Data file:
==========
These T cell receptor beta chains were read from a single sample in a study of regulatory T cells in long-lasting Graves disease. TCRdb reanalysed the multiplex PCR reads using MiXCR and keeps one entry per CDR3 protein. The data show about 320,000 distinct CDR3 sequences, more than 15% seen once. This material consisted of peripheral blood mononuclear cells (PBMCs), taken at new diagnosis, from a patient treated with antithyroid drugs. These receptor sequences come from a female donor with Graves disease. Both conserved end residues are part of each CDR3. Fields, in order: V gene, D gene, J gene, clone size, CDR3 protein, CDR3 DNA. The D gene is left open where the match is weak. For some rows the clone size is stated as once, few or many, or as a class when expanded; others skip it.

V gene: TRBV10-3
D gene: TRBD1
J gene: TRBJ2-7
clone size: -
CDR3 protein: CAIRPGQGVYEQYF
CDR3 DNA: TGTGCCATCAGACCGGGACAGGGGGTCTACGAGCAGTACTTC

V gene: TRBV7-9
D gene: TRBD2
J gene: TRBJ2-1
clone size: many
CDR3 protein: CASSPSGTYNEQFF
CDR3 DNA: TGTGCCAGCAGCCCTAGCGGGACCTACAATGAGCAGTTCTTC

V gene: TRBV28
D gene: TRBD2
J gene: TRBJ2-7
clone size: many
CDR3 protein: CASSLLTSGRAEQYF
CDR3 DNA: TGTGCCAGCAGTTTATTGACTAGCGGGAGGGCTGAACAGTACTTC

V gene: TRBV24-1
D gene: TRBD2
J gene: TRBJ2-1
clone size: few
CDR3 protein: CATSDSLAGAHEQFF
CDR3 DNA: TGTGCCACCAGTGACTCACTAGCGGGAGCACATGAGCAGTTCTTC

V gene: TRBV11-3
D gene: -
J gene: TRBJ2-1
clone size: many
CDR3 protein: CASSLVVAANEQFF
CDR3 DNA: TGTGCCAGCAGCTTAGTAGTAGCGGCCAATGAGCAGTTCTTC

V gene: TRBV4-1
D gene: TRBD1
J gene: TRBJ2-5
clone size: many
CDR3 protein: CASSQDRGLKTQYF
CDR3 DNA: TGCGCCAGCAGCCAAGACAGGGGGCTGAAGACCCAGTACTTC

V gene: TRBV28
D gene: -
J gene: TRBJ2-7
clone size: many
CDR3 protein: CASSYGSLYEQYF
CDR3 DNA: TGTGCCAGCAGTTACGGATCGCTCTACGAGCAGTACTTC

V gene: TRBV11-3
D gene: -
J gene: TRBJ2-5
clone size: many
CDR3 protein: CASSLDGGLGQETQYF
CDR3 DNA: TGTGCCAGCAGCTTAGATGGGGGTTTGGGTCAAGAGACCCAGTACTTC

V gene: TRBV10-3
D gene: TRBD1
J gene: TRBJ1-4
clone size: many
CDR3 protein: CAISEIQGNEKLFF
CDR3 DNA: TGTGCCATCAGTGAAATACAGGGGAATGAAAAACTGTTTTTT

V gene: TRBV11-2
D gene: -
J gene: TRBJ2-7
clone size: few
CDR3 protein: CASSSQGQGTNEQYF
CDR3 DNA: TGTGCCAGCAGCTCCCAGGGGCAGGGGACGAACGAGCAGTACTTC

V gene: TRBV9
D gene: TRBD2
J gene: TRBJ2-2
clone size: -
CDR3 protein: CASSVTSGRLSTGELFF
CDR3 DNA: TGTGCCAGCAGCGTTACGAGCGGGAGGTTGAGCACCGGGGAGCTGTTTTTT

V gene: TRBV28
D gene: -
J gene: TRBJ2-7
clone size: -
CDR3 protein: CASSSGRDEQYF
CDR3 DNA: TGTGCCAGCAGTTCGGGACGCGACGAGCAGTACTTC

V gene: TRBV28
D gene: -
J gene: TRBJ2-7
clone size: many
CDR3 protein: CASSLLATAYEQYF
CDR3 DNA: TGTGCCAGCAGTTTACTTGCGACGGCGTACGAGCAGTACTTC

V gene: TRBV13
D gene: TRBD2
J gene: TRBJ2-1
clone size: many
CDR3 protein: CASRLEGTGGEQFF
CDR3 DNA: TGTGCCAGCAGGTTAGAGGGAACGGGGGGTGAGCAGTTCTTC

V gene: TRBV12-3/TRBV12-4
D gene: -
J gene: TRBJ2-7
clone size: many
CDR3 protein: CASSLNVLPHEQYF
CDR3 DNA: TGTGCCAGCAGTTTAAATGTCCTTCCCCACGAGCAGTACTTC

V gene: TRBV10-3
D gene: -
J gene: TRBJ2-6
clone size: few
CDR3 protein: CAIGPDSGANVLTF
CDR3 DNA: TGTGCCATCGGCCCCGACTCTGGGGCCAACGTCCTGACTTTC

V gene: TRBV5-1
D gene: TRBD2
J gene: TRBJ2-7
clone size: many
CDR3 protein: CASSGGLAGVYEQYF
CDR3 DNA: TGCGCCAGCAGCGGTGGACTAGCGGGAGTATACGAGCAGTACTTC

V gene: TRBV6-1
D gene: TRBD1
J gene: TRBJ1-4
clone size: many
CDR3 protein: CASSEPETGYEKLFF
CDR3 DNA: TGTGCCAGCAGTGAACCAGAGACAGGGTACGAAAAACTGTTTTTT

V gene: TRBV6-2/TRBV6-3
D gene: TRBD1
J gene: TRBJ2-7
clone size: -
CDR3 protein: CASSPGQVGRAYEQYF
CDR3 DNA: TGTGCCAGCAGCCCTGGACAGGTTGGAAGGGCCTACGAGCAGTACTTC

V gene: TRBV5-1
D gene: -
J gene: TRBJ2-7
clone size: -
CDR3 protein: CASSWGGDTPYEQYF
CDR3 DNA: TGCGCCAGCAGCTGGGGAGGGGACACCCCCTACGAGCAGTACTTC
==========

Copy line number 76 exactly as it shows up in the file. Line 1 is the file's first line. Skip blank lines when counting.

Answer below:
J gene: TRBJ2-7